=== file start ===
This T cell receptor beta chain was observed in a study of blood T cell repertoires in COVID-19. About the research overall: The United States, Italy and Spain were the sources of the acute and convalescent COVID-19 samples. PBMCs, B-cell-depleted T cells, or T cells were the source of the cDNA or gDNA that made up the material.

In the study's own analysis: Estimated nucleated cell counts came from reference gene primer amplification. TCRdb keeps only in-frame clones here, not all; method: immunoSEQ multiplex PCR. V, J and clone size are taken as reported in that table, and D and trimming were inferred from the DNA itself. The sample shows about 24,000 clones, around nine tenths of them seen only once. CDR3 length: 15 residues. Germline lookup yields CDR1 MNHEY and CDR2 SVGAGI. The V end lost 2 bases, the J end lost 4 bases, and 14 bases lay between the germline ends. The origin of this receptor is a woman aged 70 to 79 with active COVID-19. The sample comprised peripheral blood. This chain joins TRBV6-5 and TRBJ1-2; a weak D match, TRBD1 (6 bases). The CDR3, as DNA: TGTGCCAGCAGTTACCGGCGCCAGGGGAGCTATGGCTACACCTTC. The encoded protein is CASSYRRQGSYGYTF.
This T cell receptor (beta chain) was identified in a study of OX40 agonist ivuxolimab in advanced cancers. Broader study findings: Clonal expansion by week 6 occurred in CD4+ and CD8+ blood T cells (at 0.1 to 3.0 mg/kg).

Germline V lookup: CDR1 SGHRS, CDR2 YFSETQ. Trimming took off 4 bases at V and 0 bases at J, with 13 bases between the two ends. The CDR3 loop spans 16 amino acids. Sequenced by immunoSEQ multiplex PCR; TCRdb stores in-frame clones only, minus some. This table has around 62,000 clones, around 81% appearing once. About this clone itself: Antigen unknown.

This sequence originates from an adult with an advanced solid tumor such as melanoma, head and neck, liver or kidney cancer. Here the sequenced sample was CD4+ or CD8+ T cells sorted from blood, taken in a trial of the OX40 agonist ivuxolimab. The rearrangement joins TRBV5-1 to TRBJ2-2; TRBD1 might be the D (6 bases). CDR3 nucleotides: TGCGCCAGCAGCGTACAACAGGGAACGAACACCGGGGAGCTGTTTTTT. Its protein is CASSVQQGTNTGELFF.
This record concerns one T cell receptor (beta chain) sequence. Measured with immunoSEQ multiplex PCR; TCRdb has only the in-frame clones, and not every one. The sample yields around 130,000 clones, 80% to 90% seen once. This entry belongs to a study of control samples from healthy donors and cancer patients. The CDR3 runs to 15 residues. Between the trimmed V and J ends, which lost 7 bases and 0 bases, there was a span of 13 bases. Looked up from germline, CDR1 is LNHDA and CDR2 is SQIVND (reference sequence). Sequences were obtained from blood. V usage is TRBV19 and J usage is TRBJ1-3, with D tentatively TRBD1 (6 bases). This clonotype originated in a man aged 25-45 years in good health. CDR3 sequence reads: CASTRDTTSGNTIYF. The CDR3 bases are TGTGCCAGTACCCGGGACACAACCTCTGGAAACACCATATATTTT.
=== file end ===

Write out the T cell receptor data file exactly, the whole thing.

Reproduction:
This T cell receptor beta chain was observed in a study of blood T cell repertoires in COVID-19. About the research overall: The United States, Italy and Spain were the sources of the acute and convalescent COVID-19 samples. PBMCs, B-cell-depleted T cells, or T cells were the source of the cDNA or gDNA that made up the material.

In the study's own analysis: Estimated nucleated cell counts came from reference gene primer amplification. TCRdb keeps only in-frame clones here, not all; method: immunoSEQ multiplex PCR. V, J and clone size are taken as reported in that table, and D and trimming were inferred from the DNA itself. The sample shows about 24,000 clones, around nine tenths of them seen only once. CDR3 length: 15 residues. Germline lookup yields CDR1 MNHEY and CDR2 SVGAGI. The V end lost 2 bases, the J end lost 4 bases, and 14 bases lay between the germline ends. The origin of this receptor is a woman aged 70 to 79 with active COVID-19. The sample comprised peripheral blood. This chain joins TRBV6-5 and TRBJ1-2; a weak D match, TRBD1 (6 bases). The CDR3, as DNA: TGTGCCAGCAGTTACCGGCGCCAGGGGAGCTATGGCTACACCTTC. The encoded protein is CASSYRRQGSYGYTF.
This T cell receptor (beta chain) was identified in a study of OX40 agonist ivuxolimab in advanced cancers. Broader study findings: Clonal expansion by week 6 occurred in CD4+ and CD8+ blood T cells (at 0.1 to 3.0 mg/kg).

Germline V lookup: CDR1 SGHRS, CDR2 YFSETQ. Trimming took off 4 bases at V and 0 bases at J, with 13 bases between the two ends. The CDR3 loop spans 16 amino acids. Sequenced by immunoSEQ multiplex PCR; TCRdb stores in-frame clones only, minus some. This table has around 62,000 clones, around 81% appearing once. About this clone itself: Antigen unknown.

This sequence originates from an adult with an advanced solid tumor such as melanoma, head and neck, liver or kidney cancer. Here the sequenced sample was CD4+ or CD8+ T cells sorted from blood, taken in a trial of the OX40 agonist ivuxolimab. The rearrangement joins TRBV5-1 to TRBJ2-2; TRBD1 might be the D (6 bases). CDR3 nucleotides: TGCGCCAGCAGCGTACAACAGGGAACGAACACCGGGGAGCTGTTTTTT. Its protein is CASSVQQGTNTGELFF.
This record concerns one T cell receptor (beta chain) sequence. Measured with immunoSEQ multiplex PCR; TCRdb has only the in-frame clones, and not every one. The sample yields around 130,000 clones, 80% to 90% seen once. This entry belongs to a study of control samples from healthy donors and cancer patients. The CDR3 runs to 15 residues. Between the trimmed V and J ends, which lost 7 bases and 0 bases, there was a span of 13 bases. Looked up from germline, CDR1 is LNHDA and CDR2 is SQIVND (reference sequence). Sequences were obtained from blood. V usage is TRBV19 and J usage is TRBJ1-3, with D tentatively TRBD1 (6 bases). This clonotype originated in a man aged 25-45 years in good health. CDR3 sequence reads: CASTRDTTSGNTIYF. The CDR3 bases are TGTGCCAGTACCCGGGACACAACCTCTGGAAACACCATATATTTT.